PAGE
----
Trombonist Larry Zalkind to Join Eastman School of Music Faculty

February 11, 2014

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For Media Only: Helene Snihur (585-274-1057,

Larry Zalkind, principal trombone for the Utah Symphony, has been appointed Associate Professor of Trombone at the Eastman School of Music beginning in the 2014-2015 academic year.  He joins Associate Professor Mark Kellogg on Eastman’s trombone faculty and succeeds Professor John Marcellus, who is retiring after 36 years on the faculty.

While following a multi-faceted career as soloist, chamber musician, and teacher, Zalkind has held the Utah Symphony position since winning the audition in 1981. He has appeared as featured soloist with the Fairbanks Symphony, Southwest Symphony, the West Los Angeles Symphony, the Macon Symphony, the Central Oregon Symphony, and other ensembles including the New Sousa Band, the U.S. Army Orchestra, and the U.S. Army Band. He often premieres new orchestral works for solo trombone, including Henry Wolking’s Concerto for Trombone and Bill Reichenbach’s Streets of Paris, for trombone and wind ensemble. (Reichenbach, a trombonist and composer, received his Bachelor of Music degree at Eastman in 1971.)

“I am so pleased to be welcoming Larry Zalkind to the faculty of the Eastman School. His high standard of musicianship and enthusiasm for teaching will bring him great success here,” said Michael Burritt, chair of the Department of Woodwinds, Brass and Percussion. “It is important to recognize the outstanding service that John Marcellus has afforded Eastman for many years. With Larry Zalkind and Mark Kellogg at the helm, it truly honors John’s legacy of excellence and sets us apart as a destination for trombone studies throughout the world.”

Zalkind has toured, recorded, and performed since 1990 as a member of the Summit Brass, a group of more than a dozen top U.S. brass players. The summer of 2014 will mark his 33rd season as a member of the Grand Teton Music Festival Orchestra.

Zalkind has released three solo CDs: Encore!, Larry Zalkind Plays Baroque Music for the Trombone, and Lost in the Stars, a collection of songs by Stephen Sondheim, Kurt Weil, and Leonard Bernstein. He also has recorded with Summit Brass and several orchestras including the Los Angeles Philharmonic and the symphonies of Chicago, Atlanta, and St. Louis.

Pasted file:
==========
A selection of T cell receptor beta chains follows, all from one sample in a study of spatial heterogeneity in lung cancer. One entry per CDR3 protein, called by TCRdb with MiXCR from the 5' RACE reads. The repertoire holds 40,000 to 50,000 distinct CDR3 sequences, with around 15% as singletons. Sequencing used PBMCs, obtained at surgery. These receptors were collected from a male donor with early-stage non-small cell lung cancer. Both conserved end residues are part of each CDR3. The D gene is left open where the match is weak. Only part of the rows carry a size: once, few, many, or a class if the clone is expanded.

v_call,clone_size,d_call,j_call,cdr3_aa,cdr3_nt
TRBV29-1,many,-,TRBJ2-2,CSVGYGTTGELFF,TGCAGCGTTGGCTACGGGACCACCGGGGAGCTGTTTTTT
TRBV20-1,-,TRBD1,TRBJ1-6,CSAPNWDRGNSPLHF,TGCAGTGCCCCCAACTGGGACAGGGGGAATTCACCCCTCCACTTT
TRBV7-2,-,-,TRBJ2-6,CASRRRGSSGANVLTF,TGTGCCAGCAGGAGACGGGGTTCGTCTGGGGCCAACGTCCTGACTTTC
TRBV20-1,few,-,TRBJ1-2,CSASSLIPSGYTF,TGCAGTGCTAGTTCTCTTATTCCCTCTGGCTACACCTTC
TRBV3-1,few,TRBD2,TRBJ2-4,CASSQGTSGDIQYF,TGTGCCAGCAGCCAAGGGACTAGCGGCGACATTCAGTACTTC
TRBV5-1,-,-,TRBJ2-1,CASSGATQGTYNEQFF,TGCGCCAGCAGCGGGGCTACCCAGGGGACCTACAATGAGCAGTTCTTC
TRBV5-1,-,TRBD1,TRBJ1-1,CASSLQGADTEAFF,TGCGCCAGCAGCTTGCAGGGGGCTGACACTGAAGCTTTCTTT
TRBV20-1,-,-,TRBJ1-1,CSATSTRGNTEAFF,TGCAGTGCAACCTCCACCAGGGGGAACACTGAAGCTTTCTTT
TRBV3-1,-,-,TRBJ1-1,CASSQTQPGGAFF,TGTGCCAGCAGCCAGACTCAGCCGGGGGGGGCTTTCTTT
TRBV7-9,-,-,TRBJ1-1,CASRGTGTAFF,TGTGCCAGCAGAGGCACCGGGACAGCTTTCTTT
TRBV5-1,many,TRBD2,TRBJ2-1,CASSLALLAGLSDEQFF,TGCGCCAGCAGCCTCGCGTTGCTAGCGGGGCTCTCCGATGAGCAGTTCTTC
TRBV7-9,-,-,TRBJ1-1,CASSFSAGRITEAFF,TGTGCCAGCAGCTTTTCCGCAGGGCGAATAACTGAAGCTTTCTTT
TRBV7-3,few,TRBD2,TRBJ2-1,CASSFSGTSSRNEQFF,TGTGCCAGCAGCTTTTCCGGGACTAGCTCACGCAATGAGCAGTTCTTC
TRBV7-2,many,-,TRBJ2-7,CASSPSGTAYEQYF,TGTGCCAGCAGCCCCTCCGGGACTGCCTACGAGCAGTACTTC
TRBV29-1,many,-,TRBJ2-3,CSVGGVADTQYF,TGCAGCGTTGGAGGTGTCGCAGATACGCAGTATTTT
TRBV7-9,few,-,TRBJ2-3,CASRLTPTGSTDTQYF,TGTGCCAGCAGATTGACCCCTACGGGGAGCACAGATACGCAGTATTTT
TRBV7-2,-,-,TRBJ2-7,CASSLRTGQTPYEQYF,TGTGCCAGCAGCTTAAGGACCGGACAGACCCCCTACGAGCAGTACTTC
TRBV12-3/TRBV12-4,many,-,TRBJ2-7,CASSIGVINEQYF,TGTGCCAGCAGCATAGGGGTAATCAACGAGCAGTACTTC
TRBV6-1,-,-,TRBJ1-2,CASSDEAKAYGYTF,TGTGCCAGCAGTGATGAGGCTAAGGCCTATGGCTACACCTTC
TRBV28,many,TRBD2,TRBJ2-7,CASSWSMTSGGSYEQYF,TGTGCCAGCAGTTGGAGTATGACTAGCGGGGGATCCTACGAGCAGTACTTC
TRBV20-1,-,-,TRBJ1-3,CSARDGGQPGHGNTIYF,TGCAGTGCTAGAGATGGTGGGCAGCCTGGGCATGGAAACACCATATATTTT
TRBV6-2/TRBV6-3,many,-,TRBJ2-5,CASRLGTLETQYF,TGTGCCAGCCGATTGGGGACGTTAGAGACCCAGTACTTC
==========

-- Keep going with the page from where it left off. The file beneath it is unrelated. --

A faculty member at the University of Utah for 30 years, Zalkind has been a clinician in national and international workshops and festivals, including the International Trombone Association Trombone Festival and International Tuba-Euphonium Conference. He has served on the faculties of the Grand Teton Orchestral Seminar, Hartwick Summer Music Festival in New York, the Batiquitos Festival of the Arts in San Diego, and the Marrowstone Music Festival in Port Townsend, Wash. He also gives numerous master classes at conservatories and universities throughout the United States.

A Yamaha Arist, Zalkind worked with the corporation on the design of a new orchestral trombone, which he currently plays exclusively.

“Larry’s reputation as a respected soloist, chamber musician, orchestral performer and teacher is enviable and those experiences will inform all he does as a member of the Eastman faculty,” said Kellogg. “I look forward to collaborating with him as we carry forward the traditions of the Eastman trombone studio and Trombone Choir.”

Zalkind holds Bachelor of Music and Master of Music degrees from the University of Southern California, and did doctoral work at the University of Michigan.

Marcellus joined the faculty of the Eastman School of Music in 1978. He is internationally known as a soloist for his performances and recordings as principal trombone of the National Symphony Orchestra and soloist with the United States Navy Band. He is a respected teacher and international recording artist whose students are found in major symphony orchestras and on the faculties of prestigious music schools. In 2011, Marcellus received the International Trombone Association’s Lifetime Achievement Award for distinguished contributions to the profession and the Neill Humfeld Award for outstanding teaching. The ITA also recognized Marcellus in 1999 with its ITA Award for the highest level of creative and artistic output in areas such as performance, composition, arranging, teaching, conducting, research and/or service.


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